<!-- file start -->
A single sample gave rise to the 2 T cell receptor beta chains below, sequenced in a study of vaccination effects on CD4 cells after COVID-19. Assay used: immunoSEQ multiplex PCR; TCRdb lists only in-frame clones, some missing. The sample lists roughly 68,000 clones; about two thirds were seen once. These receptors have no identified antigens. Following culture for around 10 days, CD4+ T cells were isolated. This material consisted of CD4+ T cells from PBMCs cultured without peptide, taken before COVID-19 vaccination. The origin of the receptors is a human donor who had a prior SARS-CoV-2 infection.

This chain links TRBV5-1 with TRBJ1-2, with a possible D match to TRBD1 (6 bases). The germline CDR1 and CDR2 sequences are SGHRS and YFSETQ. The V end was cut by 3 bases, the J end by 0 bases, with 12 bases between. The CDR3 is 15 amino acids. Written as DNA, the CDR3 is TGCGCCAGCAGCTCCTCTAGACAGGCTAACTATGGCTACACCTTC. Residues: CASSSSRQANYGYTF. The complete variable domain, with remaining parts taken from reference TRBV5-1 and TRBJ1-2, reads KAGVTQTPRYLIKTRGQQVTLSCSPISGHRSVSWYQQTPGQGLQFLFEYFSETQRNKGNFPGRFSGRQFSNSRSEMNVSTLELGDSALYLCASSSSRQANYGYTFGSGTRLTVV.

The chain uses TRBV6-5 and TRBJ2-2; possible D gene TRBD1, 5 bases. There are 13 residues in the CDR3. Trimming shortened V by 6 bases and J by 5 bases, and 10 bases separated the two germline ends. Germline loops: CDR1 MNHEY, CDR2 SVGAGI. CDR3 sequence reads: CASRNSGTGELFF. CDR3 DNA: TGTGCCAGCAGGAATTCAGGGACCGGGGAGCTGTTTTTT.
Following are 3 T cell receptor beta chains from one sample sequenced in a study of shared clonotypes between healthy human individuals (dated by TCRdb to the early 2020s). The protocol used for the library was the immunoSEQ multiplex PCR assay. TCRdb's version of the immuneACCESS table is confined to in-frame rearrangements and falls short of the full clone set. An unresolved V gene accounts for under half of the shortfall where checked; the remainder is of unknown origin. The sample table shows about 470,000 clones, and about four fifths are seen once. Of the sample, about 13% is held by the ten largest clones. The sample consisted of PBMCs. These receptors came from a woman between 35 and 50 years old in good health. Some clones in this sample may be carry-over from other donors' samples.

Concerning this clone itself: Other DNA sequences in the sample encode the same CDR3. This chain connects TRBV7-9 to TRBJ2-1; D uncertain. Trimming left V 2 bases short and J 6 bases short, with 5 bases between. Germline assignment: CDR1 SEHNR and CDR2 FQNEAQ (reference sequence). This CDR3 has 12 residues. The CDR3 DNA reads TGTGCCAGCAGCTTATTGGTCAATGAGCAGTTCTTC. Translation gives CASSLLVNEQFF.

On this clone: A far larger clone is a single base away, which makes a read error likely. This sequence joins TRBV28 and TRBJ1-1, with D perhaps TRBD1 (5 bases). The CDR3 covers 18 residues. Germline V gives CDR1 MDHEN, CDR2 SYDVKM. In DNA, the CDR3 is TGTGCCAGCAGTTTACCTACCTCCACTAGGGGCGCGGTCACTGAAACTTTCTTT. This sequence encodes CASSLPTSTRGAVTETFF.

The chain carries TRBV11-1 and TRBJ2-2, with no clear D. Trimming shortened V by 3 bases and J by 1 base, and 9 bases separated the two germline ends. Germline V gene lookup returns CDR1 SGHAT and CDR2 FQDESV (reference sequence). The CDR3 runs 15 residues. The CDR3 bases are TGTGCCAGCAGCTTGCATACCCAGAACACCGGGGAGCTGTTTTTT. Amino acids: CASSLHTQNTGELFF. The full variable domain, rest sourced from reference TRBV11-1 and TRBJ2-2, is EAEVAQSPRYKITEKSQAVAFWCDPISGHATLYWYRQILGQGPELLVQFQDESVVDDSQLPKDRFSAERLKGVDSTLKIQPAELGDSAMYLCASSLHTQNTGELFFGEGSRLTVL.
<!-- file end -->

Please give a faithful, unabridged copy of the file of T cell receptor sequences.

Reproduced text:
A single sample gave rise to the 2 T cell receptor beta chains below, sequenced in a study of vaccination effects on CD4 cells after COVID-19. Assay used: immunoSEQ multiplex PCR; TCRdb lists only in-frame clones, some missing. The sample lists roughly 68,000 clones; about two thirds were seen once. These receptors have no identified antigens. Following culture for around 10 days, CD4+ T cells were isolated. This material consisted of CD4+ T cells from PBMCs cultured without peptide, taken before COVID-19 vaccination. The origin of the receptors is a human donor who had a prior SARS-CoV-2 infection.

This chain links TRBV5-1 with TRBJ1-2, with a possible D match to TRBD1 (6 bases). The germline CDR1 and CDR2 sequences are SGHRS and YFSETQ. The V end was cut by 3 bases, the J end by 0 bases, with 12 bases between. The CDR3 is 15 amino acids. Written as DNA, the CDR3 is TGCGCCAGCAGCTCCTCTAGACAGGCTAACTATGGCTACACCTTC. Residues: CASSSSRQANYGYTF. The complete variable domain, with remaining parts taken from reference TRBV5-1 and TRBJ1-2, reads KAGVTQTPRYLIKTRGQQVTLSCSPISGHRSVSWYQQTPGQGLQFLFEYFSETQRNKGNFPGRFSGRQFSNSRSEMNVSTLELGDSALYLCASSSSRQANYGYTFGSGTRLTVV.

The chain uses TRBV6-5 and TRBJ2-2; possible D gene TRBD1, 5 bases. There are 13 residues in the CDR3. Trimming shortened V by 6 bases and J by 5 bases, and 10 bases separated the two germline ends. Germline loops: CDR1 MNHEY, CDR2 SVGAGI. CDR3 sequence reads: CASRNSGTGELFF. CDR3 DNA: TGTGCCAGCAGGAATTCAGGGACCGGGGAGCTGTTTTTT.
Following are 3 T cell receptor beta chains from one sample sequenced in a study of shared clonotypes between healthy human individuals (dated by TCRdb to the early 2020s). The protocol used for the library was the immunoSEQ multiplex PCR assay. TCRdb's version of the immuneACCESS table is confined to in-frame rearrangements and falls short of the full clone set. An unresolved V gene accounts for under half of the shortfall where checked; the remainder is of unknown origin. The sample table shows about 470,000 clones, and about four fifths are seen once. Of the sample, about 13% is held by the ten largest clones. The sample consisted of PBMCs. These receptors came from a woman between 35 and 50 years old in good health. Some clones in this sample may be carry-over from other donors' samples.

Concerning this clone itself: Other DNA sequences in the sample encode the same CDR3. This chain connects TRBV7-9 to TRBJ2-1; D uncertain. Trimming left V 2 bases short and J 6 bases short, with 5 bases between. Germline assignment: CDR1 SEHNR and CDR2 FQNEAQ (reference sequence). This CDR3 has 12 residues. The CDR3 DNA reads TGTGCCAGCAGCTTATTGGTCAATGAGCAGTTCTTC. Translation gives CASSLLVNEQFF.

On this clone: A far larger clone is a single base away, which makes a read error likely. This sequence joins TRBV28 and TRBJ1-1, with D perhaps TRBD1 (5 bases). The CDR3 covers 18 residues. Germline V gives CDR1 MDHEN, CDR2 SYDVKM. In DNA, the CDR3 is TGTGCCAGCAGTTTACCTACCTCCACTAGGGGCGCGGTCACTGAAACTTTCTTT. This sequence encodes CASSLPTSTRGAVTETFF.

The chain carries TRBV11-1 and TRBJ2-2, with no clear D. Trimming shortened V by 3 bases and J by 1 base, and 9 bases separated the two germline ends. Germline V gene lookup returns CDR1 SGHAT and CDR2 FQDESV (reference sequence). The CDR3 runs 15 residues. The CDR3 bases are TGTGCCAGCAGCTTGCATACCCAGAACACCGGGGAGCTGTTTTTT. Amino acids: CASSLHTQNTGELFF. The full variable domain, rest sourced from reference TRBV11-1 and TRBJ2-2, is EAEVAQSPRYKITEKSQAVAFWCDPISGHATLYWYRQILGQGPELLVQFQDESVVDDSQLPKDRFSAERLKGVDSTLKIQPAELGDSAMYLCASSLHTQNTGELFFGEGSRLTVL.